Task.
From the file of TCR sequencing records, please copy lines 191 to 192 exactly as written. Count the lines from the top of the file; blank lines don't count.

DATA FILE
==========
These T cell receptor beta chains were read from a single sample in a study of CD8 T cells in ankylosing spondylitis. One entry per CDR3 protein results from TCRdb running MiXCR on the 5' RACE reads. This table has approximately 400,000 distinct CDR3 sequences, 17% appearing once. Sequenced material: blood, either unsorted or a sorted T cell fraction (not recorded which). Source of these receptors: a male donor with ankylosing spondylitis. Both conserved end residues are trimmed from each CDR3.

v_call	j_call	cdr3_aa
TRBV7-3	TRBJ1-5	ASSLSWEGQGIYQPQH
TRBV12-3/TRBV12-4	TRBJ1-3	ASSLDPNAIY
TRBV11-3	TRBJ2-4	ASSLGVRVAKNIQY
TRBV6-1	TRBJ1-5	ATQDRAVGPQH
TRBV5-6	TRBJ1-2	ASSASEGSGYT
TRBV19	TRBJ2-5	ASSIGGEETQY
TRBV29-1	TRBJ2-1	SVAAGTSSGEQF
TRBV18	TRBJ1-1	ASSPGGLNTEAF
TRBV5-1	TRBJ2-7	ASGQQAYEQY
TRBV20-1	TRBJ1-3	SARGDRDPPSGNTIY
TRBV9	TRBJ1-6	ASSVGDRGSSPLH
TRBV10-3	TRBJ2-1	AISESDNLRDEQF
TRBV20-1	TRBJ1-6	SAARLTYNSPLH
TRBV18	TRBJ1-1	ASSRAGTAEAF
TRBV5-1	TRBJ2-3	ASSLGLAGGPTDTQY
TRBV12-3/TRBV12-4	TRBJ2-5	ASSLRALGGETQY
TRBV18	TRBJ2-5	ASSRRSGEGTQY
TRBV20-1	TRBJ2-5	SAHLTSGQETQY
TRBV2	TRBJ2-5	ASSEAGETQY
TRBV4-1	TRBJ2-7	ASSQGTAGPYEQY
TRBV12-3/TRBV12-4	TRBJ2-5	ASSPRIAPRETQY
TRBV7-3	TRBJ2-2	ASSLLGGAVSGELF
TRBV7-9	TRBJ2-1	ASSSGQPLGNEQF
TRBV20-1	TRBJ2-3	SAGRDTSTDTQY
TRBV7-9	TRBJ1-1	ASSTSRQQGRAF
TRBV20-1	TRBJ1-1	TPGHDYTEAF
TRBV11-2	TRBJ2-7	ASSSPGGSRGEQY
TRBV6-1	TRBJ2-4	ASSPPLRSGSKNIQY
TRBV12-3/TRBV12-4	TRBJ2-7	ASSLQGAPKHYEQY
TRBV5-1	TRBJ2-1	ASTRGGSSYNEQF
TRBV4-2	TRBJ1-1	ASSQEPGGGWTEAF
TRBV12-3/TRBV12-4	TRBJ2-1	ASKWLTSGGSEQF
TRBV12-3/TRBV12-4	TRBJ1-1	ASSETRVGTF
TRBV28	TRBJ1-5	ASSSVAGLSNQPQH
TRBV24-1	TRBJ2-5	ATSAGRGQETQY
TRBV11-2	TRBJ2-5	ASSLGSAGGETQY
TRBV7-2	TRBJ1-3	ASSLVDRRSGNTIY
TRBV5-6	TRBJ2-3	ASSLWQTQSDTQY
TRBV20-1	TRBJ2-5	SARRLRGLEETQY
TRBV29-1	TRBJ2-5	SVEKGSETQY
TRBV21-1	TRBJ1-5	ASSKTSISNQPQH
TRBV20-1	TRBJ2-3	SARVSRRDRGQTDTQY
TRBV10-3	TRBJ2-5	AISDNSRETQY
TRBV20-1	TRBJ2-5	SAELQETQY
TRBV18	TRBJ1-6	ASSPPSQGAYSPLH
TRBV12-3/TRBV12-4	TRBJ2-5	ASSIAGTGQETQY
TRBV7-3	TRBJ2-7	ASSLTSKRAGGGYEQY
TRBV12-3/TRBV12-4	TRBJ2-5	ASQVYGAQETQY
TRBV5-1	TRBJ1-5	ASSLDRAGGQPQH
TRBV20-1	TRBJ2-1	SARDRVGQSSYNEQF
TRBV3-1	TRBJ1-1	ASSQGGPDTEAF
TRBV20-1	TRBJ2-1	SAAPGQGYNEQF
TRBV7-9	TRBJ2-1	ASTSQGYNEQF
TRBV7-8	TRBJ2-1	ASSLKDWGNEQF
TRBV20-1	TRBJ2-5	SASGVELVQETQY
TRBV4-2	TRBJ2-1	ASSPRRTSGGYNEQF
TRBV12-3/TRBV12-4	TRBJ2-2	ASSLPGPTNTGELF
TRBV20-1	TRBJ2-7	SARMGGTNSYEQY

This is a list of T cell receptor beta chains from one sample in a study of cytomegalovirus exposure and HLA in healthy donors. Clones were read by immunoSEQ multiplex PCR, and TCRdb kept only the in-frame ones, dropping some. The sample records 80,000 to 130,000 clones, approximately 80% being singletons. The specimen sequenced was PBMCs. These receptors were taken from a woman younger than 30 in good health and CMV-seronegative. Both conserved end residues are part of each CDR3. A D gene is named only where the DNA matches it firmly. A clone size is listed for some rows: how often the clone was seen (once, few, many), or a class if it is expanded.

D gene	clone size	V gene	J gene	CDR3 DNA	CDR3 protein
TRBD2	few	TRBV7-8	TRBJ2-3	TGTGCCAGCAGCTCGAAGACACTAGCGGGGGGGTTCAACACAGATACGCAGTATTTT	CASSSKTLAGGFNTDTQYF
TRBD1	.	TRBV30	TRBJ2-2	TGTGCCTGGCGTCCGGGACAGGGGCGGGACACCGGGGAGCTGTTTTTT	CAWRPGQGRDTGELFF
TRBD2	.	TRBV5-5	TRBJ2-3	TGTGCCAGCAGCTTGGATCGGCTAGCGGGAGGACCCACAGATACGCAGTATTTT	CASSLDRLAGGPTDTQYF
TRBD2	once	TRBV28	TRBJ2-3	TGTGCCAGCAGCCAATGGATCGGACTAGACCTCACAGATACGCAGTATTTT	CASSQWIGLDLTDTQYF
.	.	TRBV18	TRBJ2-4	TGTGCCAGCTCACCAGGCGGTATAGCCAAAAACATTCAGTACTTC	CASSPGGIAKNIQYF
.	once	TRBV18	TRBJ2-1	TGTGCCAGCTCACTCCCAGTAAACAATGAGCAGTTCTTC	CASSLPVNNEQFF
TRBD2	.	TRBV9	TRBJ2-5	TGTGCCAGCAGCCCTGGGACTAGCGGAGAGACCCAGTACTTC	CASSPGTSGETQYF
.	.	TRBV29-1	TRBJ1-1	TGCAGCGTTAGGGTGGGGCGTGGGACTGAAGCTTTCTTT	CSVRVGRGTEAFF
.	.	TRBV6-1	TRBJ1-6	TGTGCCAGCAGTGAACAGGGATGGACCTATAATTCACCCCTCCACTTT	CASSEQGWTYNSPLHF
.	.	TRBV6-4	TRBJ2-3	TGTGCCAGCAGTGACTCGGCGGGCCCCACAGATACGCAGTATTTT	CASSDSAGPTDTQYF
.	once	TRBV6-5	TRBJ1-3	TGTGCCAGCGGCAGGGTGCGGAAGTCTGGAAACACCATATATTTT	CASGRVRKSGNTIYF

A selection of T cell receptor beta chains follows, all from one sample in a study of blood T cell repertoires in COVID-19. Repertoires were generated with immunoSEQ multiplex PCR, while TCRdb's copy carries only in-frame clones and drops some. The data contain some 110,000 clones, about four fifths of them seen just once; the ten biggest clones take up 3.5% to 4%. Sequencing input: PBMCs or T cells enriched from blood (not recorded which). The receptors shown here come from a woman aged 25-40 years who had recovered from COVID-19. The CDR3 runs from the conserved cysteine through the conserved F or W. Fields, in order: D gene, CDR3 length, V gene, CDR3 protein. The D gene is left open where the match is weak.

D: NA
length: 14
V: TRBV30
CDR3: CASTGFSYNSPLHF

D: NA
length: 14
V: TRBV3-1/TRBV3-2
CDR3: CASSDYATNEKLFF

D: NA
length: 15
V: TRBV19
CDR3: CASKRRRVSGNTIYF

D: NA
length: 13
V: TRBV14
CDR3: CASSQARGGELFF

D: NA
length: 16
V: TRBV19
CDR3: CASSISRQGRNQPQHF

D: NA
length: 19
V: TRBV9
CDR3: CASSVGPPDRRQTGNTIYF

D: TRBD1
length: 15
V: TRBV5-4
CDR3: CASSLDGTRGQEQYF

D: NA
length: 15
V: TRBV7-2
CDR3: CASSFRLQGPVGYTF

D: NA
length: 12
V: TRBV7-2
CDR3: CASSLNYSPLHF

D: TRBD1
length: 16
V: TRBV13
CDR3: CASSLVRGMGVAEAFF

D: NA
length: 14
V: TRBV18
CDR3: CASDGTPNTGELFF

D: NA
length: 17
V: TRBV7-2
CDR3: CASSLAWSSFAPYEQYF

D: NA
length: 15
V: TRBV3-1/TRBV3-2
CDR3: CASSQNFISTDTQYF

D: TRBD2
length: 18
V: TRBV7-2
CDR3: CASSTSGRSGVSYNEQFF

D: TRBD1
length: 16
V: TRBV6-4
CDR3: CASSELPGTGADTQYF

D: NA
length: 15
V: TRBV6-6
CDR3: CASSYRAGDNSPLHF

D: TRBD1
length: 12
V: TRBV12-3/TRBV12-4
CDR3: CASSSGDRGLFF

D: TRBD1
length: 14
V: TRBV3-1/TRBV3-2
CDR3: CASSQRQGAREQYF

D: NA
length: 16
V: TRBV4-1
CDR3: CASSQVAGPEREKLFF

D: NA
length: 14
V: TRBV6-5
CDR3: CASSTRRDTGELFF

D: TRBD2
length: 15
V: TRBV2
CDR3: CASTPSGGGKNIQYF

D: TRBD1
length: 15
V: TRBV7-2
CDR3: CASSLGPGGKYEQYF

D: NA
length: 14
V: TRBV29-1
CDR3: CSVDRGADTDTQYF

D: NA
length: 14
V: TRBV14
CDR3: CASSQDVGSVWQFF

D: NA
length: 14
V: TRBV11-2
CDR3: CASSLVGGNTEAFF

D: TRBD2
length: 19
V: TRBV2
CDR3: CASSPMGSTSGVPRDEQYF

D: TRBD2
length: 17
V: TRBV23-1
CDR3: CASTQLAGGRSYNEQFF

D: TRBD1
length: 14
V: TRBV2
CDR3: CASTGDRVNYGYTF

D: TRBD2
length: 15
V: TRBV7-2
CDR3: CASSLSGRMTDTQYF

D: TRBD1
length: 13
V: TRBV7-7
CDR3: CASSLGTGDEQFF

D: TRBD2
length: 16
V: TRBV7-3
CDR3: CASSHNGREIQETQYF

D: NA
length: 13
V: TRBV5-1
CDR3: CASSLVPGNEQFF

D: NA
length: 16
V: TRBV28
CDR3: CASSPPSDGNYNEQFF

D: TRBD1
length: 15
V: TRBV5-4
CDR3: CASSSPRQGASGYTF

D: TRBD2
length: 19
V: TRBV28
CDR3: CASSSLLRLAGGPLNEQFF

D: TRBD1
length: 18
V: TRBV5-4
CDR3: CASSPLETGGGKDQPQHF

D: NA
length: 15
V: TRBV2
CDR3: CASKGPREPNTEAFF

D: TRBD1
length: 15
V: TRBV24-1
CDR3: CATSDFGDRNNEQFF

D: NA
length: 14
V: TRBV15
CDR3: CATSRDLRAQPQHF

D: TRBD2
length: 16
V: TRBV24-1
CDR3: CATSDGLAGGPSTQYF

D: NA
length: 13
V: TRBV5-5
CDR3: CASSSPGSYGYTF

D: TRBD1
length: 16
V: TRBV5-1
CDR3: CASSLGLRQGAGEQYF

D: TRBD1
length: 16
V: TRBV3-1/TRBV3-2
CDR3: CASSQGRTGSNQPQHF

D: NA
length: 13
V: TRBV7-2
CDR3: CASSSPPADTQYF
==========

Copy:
D: TRBD1
length: 13